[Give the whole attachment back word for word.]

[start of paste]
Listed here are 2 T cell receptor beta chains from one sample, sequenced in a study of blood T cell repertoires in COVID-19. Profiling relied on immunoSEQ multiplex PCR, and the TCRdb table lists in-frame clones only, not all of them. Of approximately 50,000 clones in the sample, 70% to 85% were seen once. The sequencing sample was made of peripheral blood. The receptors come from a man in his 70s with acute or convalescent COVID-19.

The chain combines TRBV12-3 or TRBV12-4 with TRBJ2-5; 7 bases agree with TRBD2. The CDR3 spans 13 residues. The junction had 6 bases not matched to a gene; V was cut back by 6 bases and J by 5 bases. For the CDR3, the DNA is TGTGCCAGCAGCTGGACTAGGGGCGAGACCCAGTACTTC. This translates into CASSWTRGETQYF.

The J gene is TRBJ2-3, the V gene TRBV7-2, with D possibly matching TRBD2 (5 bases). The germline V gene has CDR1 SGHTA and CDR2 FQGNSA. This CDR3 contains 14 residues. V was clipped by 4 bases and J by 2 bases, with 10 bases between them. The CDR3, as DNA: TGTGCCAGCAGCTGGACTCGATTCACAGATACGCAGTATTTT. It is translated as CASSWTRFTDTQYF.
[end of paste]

Listed here are 2 T cell receptor beta chains from one sample, sequenced in a study of blood T cell repertoires in COVID-19. Profiling relied on immunoSEQ multiplex PCR, and the TCRdb table lists in-frame clones only, not all of them. Of approximately 50,000 clones in the sample, 70% to 85% were seen once. The sequencing sample was made of peripheral blood. The receptors come from a man in his 70s with acute or convalescent COVID-19.

The chain combines TRBV12-3 or TRBV12-4 with TRBJ2-5; 7 bases agree with TRBD2. The CDR3 spans 13 residues. The junction had 6 bases not matched to a gene; V was cut back by 6 bases and J by 5 bases. For the CDR3, the DNA is TGTGCCAGCAGCTGGACTAGGGGCGAGACCCAGTACTTC. This translates into CASSWTRGETQYF.

The J gene is TRBJ2-3, the V gene TRBV7-2, with D possibly matching TRBD2 (5 bases). The germline V gene has CDR1 SGHTA and CDR2 FQGNSA. This CDR3 contains 14 residues. V was clipped by 4 bases and J by 2 bases, with 10 bases between them. The CDR3, as DNA: TGTGCCAGCAGCTGGACTCGATTCACAGATACGCAGTATTTT. It is translated as CASSWTRFTDTQYF.